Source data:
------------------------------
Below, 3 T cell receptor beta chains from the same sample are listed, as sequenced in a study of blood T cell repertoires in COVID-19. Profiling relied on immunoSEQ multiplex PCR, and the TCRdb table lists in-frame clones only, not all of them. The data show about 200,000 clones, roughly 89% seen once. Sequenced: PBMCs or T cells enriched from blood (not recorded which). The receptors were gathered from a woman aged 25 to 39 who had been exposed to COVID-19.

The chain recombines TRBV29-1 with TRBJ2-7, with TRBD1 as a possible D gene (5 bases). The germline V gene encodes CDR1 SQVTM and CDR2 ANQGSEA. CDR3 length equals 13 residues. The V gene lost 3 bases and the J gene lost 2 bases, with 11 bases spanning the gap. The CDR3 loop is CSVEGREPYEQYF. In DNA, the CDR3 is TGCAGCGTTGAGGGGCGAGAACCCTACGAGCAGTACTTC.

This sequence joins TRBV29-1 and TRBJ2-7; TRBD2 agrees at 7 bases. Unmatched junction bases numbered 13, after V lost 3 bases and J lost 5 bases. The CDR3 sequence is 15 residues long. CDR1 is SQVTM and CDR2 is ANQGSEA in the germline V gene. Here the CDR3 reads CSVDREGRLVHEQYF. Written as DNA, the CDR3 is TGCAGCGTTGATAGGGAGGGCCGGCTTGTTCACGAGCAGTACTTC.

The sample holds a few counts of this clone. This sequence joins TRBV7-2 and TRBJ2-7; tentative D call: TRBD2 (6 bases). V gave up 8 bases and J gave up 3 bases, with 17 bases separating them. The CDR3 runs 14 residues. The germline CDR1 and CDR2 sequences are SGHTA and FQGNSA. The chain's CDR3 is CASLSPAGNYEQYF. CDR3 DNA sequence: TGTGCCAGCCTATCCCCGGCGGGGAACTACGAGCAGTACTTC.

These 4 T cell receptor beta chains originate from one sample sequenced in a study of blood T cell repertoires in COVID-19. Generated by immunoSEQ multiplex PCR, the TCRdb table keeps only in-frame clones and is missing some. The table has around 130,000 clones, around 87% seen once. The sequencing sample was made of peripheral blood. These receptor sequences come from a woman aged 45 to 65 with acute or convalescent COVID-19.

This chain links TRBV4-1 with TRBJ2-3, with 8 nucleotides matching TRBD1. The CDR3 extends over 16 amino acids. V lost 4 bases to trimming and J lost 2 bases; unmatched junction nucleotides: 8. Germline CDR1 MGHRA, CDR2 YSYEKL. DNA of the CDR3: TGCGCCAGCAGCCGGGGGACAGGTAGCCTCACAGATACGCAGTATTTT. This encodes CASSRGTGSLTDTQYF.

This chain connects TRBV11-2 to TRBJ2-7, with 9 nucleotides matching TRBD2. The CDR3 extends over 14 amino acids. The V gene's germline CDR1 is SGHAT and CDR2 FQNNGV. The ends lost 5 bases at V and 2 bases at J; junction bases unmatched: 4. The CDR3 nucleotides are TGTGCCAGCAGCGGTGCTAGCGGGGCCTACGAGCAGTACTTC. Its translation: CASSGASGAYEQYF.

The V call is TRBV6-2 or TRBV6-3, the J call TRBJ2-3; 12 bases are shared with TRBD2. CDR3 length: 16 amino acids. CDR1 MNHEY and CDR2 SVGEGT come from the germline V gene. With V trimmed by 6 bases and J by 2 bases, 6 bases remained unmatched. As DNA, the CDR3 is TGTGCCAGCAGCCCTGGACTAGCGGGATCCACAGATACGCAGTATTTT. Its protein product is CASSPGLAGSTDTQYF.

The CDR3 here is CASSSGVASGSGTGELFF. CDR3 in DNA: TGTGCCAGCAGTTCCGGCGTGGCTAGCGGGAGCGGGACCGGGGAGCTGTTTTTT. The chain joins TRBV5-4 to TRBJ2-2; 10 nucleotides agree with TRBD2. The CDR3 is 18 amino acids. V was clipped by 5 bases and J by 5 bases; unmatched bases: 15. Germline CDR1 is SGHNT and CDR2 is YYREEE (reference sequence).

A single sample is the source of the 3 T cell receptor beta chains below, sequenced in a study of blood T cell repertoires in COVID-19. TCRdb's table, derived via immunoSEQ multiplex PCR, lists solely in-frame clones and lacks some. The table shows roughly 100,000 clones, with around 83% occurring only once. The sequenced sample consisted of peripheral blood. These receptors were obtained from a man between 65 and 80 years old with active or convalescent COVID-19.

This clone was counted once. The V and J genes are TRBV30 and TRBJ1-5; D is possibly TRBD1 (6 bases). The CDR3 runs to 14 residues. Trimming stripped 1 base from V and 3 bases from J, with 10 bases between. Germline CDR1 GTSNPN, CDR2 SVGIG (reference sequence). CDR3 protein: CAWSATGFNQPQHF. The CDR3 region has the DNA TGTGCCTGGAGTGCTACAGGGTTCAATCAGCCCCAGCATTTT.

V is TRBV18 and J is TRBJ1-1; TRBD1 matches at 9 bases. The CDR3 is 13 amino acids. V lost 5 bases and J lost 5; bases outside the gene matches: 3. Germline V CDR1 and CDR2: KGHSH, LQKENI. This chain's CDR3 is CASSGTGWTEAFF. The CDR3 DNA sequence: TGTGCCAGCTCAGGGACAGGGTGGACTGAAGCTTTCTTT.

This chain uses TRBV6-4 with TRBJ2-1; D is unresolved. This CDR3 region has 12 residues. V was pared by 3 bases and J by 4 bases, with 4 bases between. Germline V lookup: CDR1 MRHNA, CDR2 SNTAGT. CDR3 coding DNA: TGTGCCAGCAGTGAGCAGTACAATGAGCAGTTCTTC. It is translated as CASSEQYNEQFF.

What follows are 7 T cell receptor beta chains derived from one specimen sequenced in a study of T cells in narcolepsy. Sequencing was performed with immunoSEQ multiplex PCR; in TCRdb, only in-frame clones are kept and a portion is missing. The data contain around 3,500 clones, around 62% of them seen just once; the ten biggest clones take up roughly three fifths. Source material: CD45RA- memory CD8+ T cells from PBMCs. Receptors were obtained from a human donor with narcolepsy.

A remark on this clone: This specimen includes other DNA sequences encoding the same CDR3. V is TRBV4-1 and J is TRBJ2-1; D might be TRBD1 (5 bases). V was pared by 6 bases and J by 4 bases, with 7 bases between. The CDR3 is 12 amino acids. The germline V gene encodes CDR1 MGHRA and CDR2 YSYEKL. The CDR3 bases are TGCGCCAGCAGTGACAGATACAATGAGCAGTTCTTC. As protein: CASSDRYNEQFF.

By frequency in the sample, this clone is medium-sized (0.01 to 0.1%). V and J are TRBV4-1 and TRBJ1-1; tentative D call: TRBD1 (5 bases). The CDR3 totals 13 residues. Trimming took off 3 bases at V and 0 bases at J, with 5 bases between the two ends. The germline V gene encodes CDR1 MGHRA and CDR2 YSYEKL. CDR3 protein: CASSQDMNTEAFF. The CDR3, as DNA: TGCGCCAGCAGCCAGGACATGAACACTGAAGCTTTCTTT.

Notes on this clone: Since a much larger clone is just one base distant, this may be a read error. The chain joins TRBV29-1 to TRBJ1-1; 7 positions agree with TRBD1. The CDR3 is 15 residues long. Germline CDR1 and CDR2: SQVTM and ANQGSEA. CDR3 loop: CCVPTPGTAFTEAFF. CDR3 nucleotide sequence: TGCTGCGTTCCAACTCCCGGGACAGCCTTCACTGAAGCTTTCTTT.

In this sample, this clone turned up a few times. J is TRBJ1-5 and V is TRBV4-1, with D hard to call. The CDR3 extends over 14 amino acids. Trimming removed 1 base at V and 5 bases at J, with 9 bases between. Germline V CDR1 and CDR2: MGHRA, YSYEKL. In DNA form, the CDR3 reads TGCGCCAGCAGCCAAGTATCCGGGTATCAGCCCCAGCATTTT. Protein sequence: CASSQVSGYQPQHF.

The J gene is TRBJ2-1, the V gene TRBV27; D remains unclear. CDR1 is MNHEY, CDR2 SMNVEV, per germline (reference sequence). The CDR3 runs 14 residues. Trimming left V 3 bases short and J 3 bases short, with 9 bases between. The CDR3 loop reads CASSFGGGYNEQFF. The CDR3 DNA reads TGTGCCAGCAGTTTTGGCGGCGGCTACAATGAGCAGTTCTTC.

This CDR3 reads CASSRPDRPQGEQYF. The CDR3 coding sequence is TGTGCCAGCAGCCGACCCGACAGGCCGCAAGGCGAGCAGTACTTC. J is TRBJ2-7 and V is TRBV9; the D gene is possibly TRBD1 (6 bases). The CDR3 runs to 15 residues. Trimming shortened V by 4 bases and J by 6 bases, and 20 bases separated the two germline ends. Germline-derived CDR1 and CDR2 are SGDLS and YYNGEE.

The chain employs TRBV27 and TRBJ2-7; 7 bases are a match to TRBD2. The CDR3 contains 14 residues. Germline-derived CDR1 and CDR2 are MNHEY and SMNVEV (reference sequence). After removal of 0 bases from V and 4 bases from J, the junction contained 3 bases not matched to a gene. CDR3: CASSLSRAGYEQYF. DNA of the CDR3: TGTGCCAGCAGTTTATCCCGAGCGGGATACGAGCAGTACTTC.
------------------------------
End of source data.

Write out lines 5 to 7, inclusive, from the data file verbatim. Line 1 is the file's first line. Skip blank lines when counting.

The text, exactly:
These 4 T cell receptor beta chains originate from one sample sequenced in a study of blood T cell repertoires in COVID-19. Generated by immunoSEQ multiplex PCR, the TCRdb table keeps only in-frame clones and is missing some. The table has around 130,000 clones, around 87% seen once. The sequencing sample was made of peripheral blood. These receptor sequences come from a woman aged 45 to 65 with acute or convalescent COVID-19.

This chain links TRBV4-1 with TRBJ2-3, with 8 nucleotides matching TRBD1. The CDR3 extends over 16 amino acids. V lost 4 bases to trimming and J lost 2 bases; unmatched junction nucleotides: 8. Germline CDR1 MGHRA, CDR2 YSYEKL. DNA of the CDR3: TGCGCCAGCAGCCGGGGGACAGGTAGCCTCACAGATACGCAGTATTTT. This encodes CASSRGTGSLTDTQYF.

This chain connects TRBV11-2 to TRBJ2-7, with 9 nucleotides matching TRBD2. The CDR3 extends over 14 amino acids. The V gene's germline CDR1 is SGHAT and CDR2 FQNNGV. The ends lost 5 bases at V and 2 bases at J; junction bases unmatched: 4. The CDR3 nucleotides are TGTGCCAGCAGCGGTGCTAGCGGGGCCTACGAGCAGTACTTC. Its translation: CASSGASGAYEQYF.